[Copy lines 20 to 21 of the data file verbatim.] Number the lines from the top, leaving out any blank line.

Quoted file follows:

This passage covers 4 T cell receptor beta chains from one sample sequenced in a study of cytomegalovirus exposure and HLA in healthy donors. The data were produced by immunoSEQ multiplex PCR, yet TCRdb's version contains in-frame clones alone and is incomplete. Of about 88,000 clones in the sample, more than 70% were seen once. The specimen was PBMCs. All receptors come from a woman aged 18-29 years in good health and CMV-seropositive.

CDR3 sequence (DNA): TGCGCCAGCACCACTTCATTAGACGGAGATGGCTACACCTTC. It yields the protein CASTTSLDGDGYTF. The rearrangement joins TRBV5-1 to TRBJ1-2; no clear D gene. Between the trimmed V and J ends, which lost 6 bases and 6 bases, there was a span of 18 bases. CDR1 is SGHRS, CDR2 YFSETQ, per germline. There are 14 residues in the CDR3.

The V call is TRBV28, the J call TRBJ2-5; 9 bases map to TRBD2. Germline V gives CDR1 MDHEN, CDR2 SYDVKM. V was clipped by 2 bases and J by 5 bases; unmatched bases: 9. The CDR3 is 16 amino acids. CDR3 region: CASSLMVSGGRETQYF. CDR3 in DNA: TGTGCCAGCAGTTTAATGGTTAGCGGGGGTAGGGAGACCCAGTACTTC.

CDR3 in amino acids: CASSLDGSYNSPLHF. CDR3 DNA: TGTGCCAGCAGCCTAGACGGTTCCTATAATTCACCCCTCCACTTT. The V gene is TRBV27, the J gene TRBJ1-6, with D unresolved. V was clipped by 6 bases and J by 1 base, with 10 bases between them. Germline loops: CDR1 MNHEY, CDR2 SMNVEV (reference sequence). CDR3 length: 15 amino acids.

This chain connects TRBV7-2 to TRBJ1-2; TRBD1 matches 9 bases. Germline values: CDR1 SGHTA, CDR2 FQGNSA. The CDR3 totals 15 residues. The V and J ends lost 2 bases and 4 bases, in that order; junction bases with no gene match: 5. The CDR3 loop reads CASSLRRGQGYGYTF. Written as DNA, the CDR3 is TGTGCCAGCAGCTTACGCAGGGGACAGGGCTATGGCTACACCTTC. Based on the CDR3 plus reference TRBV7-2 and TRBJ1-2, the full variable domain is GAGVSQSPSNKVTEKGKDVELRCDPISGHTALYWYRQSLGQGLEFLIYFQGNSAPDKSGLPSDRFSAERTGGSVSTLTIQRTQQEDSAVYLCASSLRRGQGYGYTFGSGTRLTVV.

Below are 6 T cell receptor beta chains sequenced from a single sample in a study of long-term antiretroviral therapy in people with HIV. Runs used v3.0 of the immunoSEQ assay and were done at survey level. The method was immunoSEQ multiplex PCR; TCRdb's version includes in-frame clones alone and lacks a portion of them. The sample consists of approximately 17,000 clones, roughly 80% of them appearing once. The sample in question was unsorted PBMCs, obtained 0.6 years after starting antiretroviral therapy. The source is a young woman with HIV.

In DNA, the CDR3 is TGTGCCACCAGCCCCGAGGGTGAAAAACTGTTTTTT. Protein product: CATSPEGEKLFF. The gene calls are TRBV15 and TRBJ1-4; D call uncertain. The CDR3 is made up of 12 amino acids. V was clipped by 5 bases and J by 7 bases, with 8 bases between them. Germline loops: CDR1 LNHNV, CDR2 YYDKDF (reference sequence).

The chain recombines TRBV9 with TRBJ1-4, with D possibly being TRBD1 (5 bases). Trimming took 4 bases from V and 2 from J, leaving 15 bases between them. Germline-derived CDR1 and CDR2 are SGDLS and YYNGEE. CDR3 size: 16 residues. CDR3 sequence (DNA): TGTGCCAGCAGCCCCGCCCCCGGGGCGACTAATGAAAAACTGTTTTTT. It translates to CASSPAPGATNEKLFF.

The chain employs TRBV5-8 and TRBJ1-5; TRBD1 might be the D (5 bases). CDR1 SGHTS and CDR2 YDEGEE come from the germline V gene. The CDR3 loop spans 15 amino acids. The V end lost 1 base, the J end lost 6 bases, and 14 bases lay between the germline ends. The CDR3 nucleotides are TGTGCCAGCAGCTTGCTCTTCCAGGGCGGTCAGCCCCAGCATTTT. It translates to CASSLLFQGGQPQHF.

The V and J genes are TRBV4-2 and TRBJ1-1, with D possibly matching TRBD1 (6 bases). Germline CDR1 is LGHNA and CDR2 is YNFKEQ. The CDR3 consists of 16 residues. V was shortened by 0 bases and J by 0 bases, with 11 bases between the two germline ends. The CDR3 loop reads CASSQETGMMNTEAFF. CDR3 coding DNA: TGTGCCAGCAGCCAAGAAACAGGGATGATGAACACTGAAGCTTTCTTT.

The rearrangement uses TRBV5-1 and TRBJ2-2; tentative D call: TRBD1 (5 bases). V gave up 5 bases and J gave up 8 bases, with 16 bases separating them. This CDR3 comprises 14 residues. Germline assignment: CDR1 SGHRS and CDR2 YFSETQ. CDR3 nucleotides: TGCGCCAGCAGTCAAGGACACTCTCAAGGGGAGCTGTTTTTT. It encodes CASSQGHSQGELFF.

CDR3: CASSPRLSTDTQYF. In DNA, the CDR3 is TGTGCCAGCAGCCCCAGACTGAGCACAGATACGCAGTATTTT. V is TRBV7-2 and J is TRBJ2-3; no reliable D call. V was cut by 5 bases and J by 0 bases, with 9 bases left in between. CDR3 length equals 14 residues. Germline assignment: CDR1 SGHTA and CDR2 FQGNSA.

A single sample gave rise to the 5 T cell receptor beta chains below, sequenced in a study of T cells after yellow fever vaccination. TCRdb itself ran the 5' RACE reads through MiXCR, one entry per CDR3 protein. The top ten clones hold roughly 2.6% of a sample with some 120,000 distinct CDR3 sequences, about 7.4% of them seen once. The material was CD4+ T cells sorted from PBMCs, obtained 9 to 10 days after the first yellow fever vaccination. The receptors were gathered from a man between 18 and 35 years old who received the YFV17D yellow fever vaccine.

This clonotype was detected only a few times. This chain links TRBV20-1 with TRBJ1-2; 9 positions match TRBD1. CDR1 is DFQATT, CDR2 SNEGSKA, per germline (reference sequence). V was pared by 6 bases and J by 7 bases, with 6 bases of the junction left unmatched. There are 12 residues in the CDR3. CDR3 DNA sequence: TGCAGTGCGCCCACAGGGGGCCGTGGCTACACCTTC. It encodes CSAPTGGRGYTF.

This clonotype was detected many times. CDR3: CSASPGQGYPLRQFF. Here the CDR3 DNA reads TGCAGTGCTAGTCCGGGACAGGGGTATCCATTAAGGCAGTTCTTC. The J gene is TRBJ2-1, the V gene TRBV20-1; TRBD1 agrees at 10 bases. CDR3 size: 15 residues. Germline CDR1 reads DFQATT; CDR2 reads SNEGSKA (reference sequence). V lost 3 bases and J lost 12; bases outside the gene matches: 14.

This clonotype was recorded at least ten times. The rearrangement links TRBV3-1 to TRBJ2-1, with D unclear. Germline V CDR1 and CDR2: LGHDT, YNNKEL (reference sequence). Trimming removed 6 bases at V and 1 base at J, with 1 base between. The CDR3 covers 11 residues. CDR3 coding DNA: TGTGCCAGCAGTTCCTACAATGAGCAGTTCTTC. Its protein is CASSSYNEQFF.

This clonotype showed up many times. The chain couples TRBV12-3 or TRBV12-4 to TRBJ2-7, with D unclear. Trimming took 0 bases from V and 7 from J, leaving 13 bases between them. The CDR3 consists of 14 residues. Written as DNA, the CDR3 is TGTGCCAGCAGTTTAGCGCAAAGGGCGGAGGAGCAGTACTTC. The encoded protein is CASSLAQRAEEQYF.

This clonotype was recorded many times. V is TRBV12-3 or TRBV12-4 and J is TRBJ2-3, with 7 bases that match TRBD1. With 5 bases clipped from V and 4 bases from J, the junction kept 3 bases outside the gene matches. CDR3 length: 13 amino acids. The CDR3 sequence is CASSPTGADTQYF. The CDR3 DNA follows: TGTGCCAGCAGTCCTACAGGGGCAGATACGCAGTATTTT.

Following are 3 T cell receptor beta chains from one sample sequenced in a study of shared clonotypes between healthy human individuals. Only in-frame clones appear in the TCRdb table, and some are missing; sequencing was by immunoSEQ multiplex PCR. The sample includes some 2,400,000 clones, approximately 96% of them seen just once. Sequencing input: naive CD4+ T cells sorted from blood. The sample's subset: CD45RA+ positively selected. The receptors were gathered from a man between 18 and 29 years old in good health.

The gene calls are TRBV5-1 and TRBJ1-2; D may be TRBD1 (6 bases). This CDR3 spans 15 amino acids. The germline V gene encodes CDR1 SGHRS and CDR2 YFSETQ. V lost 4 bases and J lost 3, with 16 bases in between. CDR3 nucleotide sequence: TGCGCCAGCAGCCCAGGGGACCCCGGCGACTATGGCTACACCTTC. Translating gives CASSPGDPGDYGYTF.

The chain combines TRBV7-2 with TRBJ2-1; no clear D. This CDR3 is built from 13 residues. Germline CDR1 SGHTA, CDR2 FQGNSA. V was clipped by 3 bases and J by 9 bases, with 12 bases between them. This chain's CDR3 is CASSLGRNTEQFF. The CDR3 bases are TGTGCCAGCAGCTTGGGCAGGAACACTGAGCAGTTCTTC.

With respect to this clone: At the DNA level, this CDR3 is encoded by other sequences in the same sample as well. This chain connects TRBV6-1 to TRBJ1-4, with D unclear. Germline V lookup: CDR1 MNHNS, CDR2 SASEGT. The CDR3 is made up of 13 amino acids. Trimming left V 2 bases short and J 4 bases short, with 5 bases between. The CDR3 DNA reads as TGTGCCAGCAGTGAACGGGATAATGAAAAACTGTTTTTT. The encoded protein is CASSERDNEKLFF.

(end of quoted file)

The gene calls are TRBV5-1 and TRBJ1-2; D may be TRBD1 (6 bases). This CDR3 spans 15 amino acids. The germline V gene encodes CDR1 SGHRS and CDR2 YFSETQ. V lost 4 bases and J lost 3, with 16 bases in between. CDR3 nucleotide sequence: TGCGCCAGCAGCCCAGGGGACCCCGGCGACTATGGCTACACCTTC. Translating gives CASSPGDPGDYGYTF.

The chain combines TRBV7-2 with TRBJ2-1; no clear D. This CDR3 is built from 13 residues. Germline CDR1 SGHTA, CDR2 FQGNSA. V was clipped by 3 bases and J by 9 bases, with 12 bases between them. This chain's CDR3 is CASSLGRNTEQFF. The CDR3 bases are TGTGCCAGCAGCTTGGGCAGGAACACTGAGCAGTTCTTC.